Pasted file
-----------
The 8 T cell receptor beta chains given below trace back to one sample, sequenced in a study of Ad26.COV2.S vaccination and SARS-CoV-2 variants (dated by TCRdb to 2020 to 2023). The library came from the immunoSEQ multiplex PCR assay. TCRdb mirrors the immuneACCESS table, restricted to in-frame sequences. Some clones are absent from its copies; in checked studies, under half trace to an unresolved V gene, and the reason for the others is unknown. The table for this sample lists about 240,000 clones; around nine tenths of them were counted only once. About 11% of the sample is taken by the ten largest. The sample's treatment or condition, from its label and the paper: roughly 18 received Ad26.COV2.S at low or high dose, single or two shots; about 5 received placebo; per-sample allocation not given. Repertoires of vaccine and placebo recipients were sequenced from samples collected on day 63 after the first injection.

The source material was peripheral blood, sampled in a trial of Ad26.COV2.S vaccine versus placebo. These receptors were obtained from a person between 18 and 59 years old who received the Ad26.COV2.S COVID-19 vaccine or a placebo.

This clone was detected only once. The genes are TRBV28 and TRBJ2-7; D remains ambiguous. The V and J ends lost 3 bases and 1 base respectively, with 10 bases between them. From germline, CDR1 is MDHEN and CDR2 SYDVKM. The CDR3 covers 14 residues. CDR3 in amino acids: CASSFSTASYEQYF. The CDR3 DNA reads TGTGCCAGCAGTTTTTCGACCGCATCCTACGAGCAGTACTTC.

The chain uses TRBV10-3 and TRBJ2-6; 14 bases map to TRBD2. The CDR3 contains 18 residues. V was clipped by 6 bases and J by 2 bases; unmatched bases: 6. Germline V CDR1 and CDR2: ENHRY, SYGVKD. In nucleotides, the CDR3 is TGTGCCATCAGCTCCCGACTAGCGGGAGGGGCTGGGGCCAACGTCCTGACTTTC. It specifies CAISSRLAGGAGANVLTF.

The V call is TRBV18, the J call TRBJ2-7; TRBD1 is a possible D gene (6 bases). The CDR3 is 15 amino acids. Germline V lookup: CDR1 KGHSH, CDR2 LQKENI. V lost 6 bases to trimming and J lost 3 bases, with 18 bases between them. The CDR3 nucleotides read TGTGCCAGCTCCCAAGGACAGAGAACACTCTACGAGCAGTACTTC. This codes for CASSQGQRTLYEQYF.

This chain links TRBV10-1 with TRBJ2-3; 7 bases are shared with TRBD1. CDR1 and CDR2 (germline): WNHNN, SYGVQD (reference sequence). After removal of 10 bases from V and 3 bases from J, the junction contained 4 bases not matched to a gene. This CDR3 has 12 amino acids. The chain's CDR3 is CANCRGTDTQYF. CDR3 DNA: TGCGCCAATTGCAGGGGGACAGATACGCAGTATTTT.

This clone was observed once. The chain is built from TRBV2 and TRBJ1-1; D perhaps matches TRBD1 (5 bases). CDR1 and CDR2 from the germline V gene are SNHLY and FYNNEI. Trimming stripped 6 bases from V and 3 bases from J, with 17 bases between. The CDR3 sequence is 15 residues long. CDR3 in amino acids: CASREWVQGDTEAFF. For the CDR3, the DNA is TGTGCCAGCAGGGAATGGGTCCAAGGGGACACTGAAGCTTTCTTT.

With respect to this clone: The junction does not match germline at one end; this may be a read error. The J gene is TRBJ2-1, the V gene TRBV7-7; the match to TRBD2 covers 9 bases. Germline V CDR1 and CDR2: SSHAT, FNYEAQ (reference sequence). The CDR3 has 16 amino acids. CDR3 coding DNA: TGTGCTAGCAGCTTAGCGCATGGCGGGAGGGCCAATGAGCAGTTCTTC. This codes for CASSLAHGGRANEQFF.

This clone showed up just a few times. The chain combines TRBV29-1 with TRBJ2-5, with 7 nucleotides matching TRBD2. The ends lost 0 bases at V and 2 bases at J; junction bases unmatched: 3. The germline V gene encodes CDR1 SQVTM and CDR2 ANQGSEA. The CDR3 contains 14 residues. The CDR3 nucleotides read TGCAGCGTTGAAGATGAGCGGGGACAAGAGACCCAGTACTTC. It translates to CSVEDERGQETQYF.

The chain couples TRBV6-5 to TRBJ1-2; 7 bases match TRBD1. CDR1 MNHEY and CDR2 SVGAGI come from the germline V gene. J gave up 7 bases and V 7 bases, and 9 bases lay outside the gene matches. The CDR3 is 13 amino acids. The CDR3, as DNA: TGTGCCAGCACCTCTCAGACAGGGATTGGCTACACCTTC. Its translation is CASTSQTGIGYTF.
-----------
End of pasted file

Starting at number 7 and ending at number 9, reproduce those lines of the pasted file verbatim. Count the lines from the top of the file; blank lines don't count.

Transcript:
This clone was observed once. The chain is built from TRBV2 and TRBJ1-1; D perhaps matches TRBD1 (5 bases). CDR1 and CDR2 from the germline V gene are SNHLY and FYNNEI. Trimming stripped 6 bases from V and 3 bases from J, with 17 bases between. The CDR3 sequence is 15 residues long. CDR3 in amino acids: CASREWVQGDTEAFF. For the CDR3, the DNA is TGTGCCAGCAGGGAATGGGTCCAAGGGGACACTGAAGCTTTCTTT.

With respect to this clone: The junction does not match germline at one end; this may be a read error. The J gene is TRBJ2-1, the V gene TRBV7-7; the match to TRBD2 covers 9 bases. Germline V CDR1 and CDR2: SSHAT, FNYEAQ (reference sequence). The CDR3 has 16 amino acids. CDR3 coding DNA: TGTGCTAGCAGCTTAGCGCATGGCGGGAGGGCCAATGAGCAGTTCTTC. This codes for CASSLAHGGRANEQFF.

This clone showed up just a few times. The chain combines TRBV29-1 with TRBJ2-5, with 7 nucleotides matching TRBD2. The ends lost 0 bases at V and 2 bases at J; junction bases unmatched: 3. The germline V gene encodes CDR1 SQVTM and CDR2 ANQGSEA. The CDR3 contains 14 residues. The CDR3 nucleotides read TGCAGCGTTGAAGATGAGCGGGGACAAGAGACCCAGTACTTC. It translates to CSVEDERGQETQYF.